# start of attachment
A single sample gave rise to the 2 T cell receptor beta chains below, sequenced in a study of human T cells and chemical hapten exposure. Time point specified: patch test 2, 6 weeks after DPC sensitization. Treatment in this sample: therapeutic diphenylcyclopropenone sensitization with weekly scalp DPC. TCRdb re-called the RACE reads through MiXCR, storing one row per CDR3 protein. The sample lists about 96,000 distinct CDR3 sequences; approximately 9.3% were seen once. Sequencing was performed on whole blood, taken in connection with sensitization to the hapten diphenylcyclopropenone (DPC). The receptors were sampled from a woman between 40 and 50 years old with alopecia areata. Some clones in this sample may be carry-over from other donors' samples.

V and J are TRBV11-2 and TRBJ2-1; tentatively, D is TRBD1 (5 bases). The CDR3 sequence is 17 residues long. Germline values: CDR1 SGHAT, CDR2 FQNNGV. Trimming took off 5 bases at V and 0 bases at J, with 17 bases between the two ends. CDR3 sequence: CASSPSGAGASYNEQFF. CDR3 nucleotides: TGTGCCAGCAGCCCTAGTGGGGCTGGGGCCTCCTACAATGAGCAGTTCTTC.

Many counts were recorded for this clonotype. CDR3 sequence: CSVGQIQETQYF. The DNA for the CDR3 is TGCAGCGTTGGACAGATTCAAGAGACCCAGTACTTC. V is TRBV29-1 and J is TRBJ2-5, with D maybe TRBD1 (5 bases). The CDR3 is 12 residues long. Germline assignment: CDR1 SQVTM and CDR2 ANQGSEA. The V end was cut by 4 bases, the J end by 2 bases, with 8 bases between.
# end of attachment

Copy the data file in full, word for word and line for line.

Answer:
A single sample gave rise to the 2 T cell receptor beta chains below, sequenced in a study of human T cells and chemical hapten exposure. Time point specified: patch test 2, 6 weeks after DPC sensitization. Treatment in this sample: therapeutic diphenylcyclopropenone sensitization with weekly scalp DPC. TCRdb re-called the RACE reads through MiXCR, storing one row per CDR3 protein. The sample lists about 96,000 distinct CDR3 sequences; approximately 9.3% were seen once. Sequencing was performed on whole blood, taken in connection with sensitization to the hapten diphenylcyclopropenone (DPC). The receptors were sampled from a woman between 40 and 50 years old with alopecia areata. Some clones in this sample may be carry-over from other donors' samples.

V and J are TRBV11-2 and TRBJ2-1; tentatively, D is TRBD1 (5 bases). The CDR3 sequence is 17 residues long. Germline values: CDR1 SGHAT, CDR2 FQNNGV. Trimming took off 5 bases at V and 0 bases at J, with 17 bases between the two ends. CDR3 sequence: CASSPSGAGASYNEQFF. CDR3 nucleotides: TGTGCCAGCAGCCCTAGTGGGGCTGGGGCCTCCTACAATGAGCAGTTCTTC.

Many counts were recorded for this clonotype. CDR3 sequence: CSVGQIQETQYF. The DNA for the CDR3 is TGCAGCGTTGGACAGATTCAAGAGACCCAGTACTTC. V is TRBV29-1 and J is TRBJ2-5, with D maybe TRBD1 (5 bases). The CDR3 is 12 residues long. Germline assignment: CDR1 SQVTM and CDR2 ANQGSEA. The V end was cut by 4 bases, the J end by 2 bases, with 8 bases between.